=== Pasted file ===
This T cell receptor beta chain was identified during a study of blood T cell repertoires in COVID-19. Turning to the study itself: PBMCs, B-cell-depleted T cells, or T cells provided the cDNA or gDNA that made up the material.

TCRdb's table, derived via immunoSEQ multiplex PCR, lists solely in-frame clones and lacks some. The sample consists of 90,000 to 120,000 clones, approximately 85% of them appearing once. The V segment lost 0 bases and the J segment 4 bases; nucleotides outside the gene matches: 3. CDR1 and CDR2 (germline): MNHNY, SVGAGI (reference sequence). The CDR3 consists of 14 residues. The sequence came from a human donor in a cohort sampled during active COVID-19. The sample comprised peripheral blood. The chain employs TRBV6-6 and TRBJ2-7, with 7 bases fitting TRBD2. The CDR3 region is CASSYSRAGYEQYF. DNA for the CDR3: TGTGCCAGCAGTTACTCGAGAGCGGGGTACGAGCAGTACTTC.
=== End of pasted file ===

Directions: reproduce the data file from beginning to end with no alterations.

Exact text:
This T cell receptor beta chain was identified during a study of blood T cell repertoires in COVID-19. Turning to the study itself: PBMCs, B-cell-depleted T cells, or T cells provided the cDNA or gDNA that made up the material.

TCRdb's table, derived via immunoSEQ multiplex PCR, lists solely in-frame clones and lacks some. The sample consists of 90,000 to 120,000 clones, approximately 85% of them appearing once. The V segment lost 0 bases and the J segment 4 bases; nucleotides outside the gene matches: 3. CDR1 and CDR2 (germline): MNHNY, SVGAGI (reference sequence). The CDR3 consists of 14 residues. The sequence came from a human donor in a cohort sampled during active COVID-19. The sample comprised peripheral blood. The chain employs TRBV6-6 and TRBJ2-7, with 7 bases fitting TRBD2. The CDR3 region is CASSYSRAGYEQYF. DNA for the CDR3: TGTGCCAGCAGTTACTCGAGAGCGGGGTACGAGCAGTACTTC.